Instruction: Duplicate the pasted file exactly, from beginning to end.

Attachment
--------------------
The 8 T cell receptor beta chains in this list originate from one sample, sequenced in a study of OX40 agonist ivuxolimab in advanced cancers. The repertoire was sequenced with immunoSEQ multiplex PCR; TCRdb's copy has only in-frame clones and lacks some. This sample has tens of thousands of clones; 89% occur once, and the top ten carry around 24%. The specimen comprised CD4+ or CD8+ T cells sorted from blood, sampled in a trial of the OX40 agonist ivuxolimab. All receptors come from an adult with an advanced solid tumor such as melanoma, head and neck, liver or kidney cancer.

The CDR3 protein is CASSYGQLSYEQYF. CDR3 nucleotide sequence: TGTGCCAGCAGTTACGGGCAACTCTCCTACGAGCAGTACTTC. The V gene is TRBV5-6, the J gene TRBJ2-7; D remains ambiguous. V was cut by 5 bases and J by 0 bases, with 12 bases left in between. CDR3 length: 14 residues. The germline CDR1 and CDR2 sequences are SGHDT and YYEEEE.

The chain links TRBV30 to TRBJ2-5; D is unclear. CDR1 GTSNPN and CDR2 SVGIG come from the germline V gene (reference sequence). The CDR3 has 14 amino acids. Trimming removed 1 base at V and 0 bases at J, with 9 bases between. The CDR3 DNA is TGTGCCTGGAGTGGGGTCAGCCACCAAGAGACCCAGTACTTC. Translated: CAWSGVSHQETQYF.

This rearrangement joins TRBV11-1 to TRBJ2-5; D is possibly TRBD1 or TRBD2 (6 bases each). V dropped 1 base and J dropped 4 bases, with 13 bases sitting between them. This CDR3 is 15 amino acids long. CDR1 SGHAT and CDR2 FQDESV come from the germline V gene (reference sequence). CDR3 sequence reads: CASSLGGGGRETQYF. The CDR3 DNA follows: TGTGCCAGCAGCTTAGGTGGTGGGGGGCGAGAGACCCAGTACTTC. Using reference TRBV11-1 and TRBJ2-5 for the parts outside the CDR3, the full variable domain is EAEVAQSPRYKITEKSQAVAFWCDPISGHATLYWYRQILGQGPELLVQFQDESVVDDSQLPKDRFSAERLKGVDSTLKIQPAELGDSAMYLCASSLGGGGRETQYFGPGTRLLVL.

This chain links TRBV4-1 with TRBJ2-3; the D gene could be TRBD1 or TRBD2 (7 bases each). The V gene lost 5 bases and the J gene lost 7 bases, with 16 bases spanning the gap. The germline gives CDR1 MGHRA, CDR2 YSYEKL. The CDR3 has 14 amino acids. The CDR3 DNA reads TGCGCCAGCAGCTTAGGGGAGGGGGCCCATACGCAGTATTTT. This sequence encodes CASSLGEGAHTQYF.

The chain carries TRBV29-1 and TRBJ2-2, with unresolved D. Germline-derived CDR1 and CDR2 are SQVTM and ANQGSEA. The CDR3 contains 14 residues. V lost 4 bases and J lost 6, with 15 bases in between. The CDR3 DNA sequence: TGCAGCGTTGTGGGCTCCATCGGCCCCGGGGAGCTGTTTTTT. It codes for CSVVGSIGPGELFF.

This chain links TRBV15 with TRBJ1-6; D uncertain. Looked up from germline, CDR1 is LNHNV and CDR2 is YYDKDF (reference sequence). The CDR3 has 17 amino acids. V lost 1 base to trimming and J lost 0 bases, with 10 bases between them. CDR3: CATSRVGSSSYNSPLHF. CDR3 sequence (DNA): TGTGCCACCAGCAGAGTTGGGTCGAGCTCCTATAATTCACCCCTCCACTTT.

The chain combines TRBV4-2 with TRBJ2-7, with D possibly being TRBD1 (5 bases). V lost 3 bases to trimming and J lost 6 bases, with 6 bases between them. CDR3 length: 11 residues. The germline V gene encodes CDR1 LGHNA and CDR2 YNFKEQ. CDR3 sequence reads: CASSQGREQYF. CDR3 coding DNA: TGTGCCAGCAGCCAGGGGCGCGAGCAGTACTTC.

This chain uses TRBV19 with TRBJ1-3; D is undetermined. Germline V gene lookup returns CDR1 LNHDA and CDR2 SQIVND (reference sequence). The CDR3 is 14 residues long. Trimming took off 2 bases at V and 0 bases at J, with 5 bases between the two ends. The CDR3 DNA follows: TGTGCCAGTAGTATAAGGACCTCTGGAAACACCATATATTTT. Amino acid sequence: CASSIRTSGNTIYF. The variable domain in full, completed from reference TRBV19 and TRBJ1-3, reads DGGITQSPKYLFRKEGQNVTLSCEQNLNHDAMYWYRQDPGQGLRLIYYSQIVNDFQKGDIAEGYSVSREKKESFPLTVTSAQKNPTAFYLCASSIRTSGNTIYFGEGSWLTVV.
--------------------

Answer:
The 8 T cell receptor beta chains in this list originate from one sample, sequenced in a study of OX40 agonist ivuxolimab in advanced cancers. The repertoire was sequenced with immunoSEQ multiplex PCR; TCRdb's copy has only in-frame clones and lacks some. This sample has tens of thousands of clones; 89% occur once, and the top ten carry around 24%. The specimen comprised CD4+ or CD8+ T cells sorted from blood, sampled in a trial of the OX40 agonist ivuxolimab. All receptors come from an adult with an advanced solid tumor such as melanoma, head and neck, liver or kidney cancer.

The CDR3 protein is CASSYGQLSYEQYF. CDR3 nucleotide sequence: TGTGCCAGCAGTTACGGGCAACTCTCCTACGAGCAGTACTTC. The V gene is TRBV5-6, the J gene TRBJ2-7; D remains ambiguous. V was cut by 5 bases and J by 0 bases, with 12 bases left in between. CDR3 length: 14 residues. The germline CDR1 and CDR2 sequences are SGHDT and YYEEEE.

The chain links TRBV30 to TRBJ2-5; D is unclear. CDR1 GTSNPN and CDR2 SVGIG come from the germline V gene (reference sequence). The CDR3 has 14 amino acids. Trimming removed 1 base at V and 0 bases at J, with 9 bases between. The CDR3 DNA is TGTGCCTGGAGTGGGGTCAGCCACCAAGAGACCCAGTACTTC. Translated: CAWSGVSHQETQYF.

This rearrangement joins TRBV11-1 to TRBJ2-5; D is possibly TRBD1 or TRBD2 (6 bases each). V dropped 1 base and J dropped 4 bases, with 13 bases sitting between them. This CDR3 is 15 amino acids long. CDR1 SGHAT and CDR2 FQDESV come from the germline V gene (reference sequence). CDR3 sequence reads: CASSLGGGGRETQYF. The CDR3 DNA follows: TGTGCCAGCAGCTTAGGTGGTGGGGGGCGAGAGACCCAGTACTTC. Using reference TRBV11-1 and TRBJ2-5 for the parts outside the CDR3, the full variable domain is EAEVAQSPRYKITEKSQAVAFWCDPISGHATLYWYRQILGQGPELLVQFQDESVVDDSQLPKDRFSAERLKGVDSTLKIQPAELGDSAMYLCASSLGGGGRETQYFGPGTRLLVL.

This chain links TRBV4-1 with TRBJ2-3; the D gene could be TRBD1 or TRBD2 (7 bases each). The V gene lost 5 bases and the J gene lost 7 bases, with 16 bases spanning the gap. The germline gives CDR1 MGHRA, CDR2 YSYEKL. The CDR3 has 14 amino acids. The CDR3 DNA reads TGCGCCAGCAGCTTAGGGGAGGGGGCCCATACGCAGTATTTT. This sequence encodes CASSLGEGAHTQYF.

The chain carries TRBV29-1 and TRBJ2-2, with unresolved D. Germline-derived CDR1 and CDR2 are SQVTM and ANQGSEA. The CDR3 contains 14 residues. V lost 4 bases and J lost 6, with 15 bases in between. The CDR3 DNA sequence: TGCAGCGTTGTGGGCTCCATCGGCCCCGGGGAGCTGTTTTTT. It codes for CSVVGSIGPGELFF.

This chain links TRBV15 with TRBJ1-6; D uncertain. Looked up from germline, CDR1 is LNHNV and CDR2 is YYDKDF (reference sequence). The CDR3 has 17 amino acids. V lost 1 base to trimming and J lost 0 bases, with 10 bases between them. CDR3: CATSRVGSSSYNSPLHF. CDR3 sequence (DNA): TGTGCCACCAGCAGAGTTGGGTCGAGCTCCTATAATTCACCCCTCCACTTT.

The chain combines TRBV4-2 with TRBJ2-7, with D possibly being TRBD1 (5 bases). V lost 3 bases to trimming and J lost 6 bases, with 6 bases between them. CDR3 length: 11 residues. The germline V gene encodes CDR1 LGHNA and CDR2 YNFKEQ. CDR3 sequence reads: CASSQGREQYF. CDR3 coding DNA: TGTGCCAGCAGCCAGGGGCGCGAGCAGTACTTC.

This chain uses TRBV19 with TRBJ1-3; D is undetermined. Germline V gene lookup returns CDR1 LNHDA and CDR2 SQIVND (reference sequence). The CDR3 is 14 residues long. Trimming took off 2 bases at V and 0 bases at J, with 5 bases between the two ends. The CDR3 DNA follows: TGTGCCAGTAGTATAAGGACCTCTGGAAACACCATATATTTT. Amino acid sequence: CASSIRTSGNTIYF. The variable domain in full, completed from reference TRBV19 and TRBJ1-3, reads DGGITQSPKYLFRKEGQNVTLSCEQNLNHDAMYWYRQDPGQGLRLIYYSQIVNDFQKGDIAEGYSVSREKKESFPLTVTSAQKNPTAFYLCASSIRTSGNTIYFGEGSWLTVV.